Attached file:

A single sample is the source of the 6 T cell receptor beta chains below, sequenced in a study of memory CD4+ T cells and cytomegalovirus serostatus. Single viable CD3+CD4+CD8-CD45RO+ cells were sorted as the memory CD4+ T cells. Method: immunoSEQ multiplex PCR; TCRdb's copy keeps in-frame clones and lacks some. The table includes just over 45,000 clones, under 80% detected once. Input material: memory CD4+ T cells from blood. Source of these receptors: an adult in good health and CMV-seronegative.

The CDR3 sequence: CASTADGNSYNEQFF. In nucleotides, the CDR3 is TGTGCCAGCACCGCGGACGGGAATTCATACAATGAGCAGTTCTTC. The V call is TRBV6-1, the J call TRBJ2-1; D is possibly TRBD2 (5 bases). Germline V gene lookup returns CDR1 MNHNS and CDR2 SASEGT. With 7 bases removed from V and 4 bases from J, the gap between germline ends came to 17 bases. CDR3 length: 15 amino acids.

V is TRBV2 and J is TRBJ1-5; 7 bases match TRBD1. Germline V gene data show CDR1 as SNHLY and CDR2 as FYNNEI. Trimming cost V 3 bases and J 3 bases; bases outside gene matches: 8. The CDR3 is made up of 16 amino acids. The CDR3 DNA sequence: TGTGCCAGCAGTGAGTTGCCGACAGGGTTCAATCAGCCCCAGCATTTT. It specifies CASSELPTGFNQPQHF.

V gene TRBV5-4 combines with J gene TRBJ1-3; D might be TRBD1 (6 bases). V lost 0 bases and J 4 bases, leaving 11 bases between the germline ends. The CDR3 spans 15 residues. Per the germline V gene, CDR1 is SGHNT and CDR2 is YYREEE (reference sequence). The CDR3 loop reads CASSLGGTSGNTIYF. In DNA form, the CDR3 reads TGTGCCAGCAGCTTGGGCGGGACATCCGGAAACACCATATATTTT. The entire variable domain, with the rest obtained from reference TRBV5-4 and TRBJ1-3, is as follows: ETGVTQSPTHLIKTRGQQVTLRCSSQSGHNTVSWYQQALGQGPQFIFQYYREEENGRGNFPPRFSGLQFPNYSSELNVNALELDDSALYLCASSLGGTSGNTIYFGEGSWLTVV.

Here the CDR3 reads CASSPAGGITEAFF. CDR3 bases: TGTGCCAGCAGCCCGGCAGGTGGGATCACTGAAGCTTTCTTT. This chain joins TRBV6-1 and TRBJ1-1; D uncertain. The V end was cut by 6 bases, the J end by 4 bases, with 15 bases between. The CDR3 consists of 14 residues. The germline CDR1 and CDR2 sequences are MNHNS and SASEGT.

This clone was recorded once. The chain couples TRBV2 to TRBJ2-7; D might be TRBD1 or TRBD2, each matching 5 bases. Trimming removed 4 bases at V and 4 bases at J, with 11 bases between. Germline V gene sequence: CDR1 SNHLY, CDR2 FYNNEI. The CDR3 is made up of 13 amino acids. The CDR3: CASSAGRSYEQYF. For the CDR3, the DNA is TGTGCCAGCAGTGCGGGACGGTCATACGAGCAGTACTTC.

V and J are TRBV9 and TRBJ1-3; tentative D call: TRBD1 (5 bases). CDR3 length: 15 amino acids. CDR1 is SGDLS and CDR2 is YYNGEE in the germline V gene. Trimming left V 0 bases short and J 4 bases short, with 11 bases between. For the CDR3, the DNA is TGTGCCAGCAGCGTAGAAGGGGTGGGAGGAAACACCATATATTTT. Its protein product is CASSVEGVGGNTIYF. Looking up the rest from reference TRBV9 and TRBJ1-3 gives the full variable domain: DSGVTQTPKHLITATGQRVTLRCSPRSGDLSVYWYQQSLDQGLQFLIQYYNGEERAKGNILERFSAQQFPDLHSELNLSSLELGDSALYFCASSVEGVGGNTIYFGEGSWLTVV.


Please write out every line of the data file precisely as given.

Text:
A single sample is the source of the 6 T cell receptor beta chains below, sequenced in a study of memory CD4+ T cells and cytomegalovirus serostatus. Single viable CD3+CD4+CD8-CD45RO+ cells were sorted as the memory CD4+ T cells. Method: immunoSEQ multiplex PCR; TCRdb's copy keeps in-frame clones and lacks some. The table includes just over 45,000 clones, under 80% detected once. Input material: memory CD4+ T cells from blood. Source of these receptors: an adult in good health and CMV-seronegative.

The CDR3 sequence: CASTADGNSYNEQFF. In nucleotides, the CDR3 is TGTGCCAGCACCGCGGACGGGAATTCATACAATGAGCAGTTCTTC. The V call is TRBV6-1, the J call TRBJ2-1; D is possibly TRBD2 (5 bases). Germline V gene lookup returns CDR1 MNHNS and CDR2 SASEGT. With 7 bases removed from V and 4 bases from J, the gap between germline ends came to 17 bases. CDR3 length: 15 amino acids.

V is TRBV2 and J is TRBJ1-5; 7 bases match TRBD1. Germline V gene data show CDR1 as SNHLY and CDR2 as FYNNEI. Trimming cost V 3 bases and J 3 bases; bases outside gene matches: 8. The CDR3 is made up of 16 amino acids. The CDR3 DNA sequence: TGTGCCAGCAGTGAGTTGCCGACAGGGTTCAATCAGCCCCAGCATTTT. It specifies CASSELPTGFNQPQHF.

V gene TRBV5-4 combines with J gene TRBJ1-3; D might be TRBD1 (6 bases). V lost 0 bases and J 4 bases, leaving 11 bases between the germline ends. The CDR3 spans 15 residues. Per the germline V gene, CDR1 is SGHNT and CDR2 is YYREEE (reference sequence). The CDR3 loop reads CASSLGGTSGNTIYF. In DNA form, the CDR3 reads TGTGCCAGCAGCTTGGGCGGGACATCCGGAAACACCATATATTTT. The entire variable domain, with the rest obtained from reference TRBV5-4 and TRBJ1-3, is as follows: ETGVTQSPTHLIKTRGQQVTLRCSSQSGHNTVSWYQQALGQGPQFIFQYYREEENGRGNFPPRFSGLQFPNYSSELNVNALELDDSALYLCASSLGGTSGNTIYFGEGSWLTVV.

Here the CDR3 reads CASSPAGGITEAFF. CDR3 bases: TGTGCCAGCAGCCCGGCAGGTGGGATCACTGAAGCTTTCTTT. This chain joins TRBV6-1 and TRBJ1-1; D uncertain. The V end was cut by 6 bases, the J end by 4 bases, with 15 bases between. The CDR3 consists of 14 residues. The germline CDR1 and CDR2 sequences are MNHNS and SASEGT.

This clone was recorded once. The chain couples TRBV2 to TRBJ2-7; D might be TRBD1 or TRBD2, each matching 5 bases. Trimming removed 4 bases at V and 4 bases at J, with 11 bases between. Germline V gene sequence: CDR1 SNHLY, CDR2 FYNNEI. The CDR3 is made up of 13 amino acids. The CDR3: CASSAGRSYEQYF. For the CDR3, the DNA is TGTGCCAGCAGTGCGGGACGGTCATACGAGCAGTACTTC.

V and J are TRBV9 and TRBJ1-3; tentative D call: TRBD1 (5 bases). CDR3 length: 15 amino acids. CDR1 is SGDLS and CDR2 is YYNGEE in the germline V gene. Trimming left V 0 bases short and J 4 bases short, with 11 bases between. For the CDR3, the DNA is TGTGCCAGCAGCGTAGAAGGGGTGGGAGGAAACACCATATATTTT. Its protein product is CASSVEGVGGNTIYF. Looking up the rest from reference TRBV9 and TRBJ1-3 gives the full variable domain: DSGVTQTPKHLITATGQRVTLRCSPRSGDLSVYWYQQSLDQGLQFLIQYYNGEERAKGNILERFSAQQFPDLHSELNLSSLELGDSALYFCASSVEGVGGNTIYFGEGSWLTVV.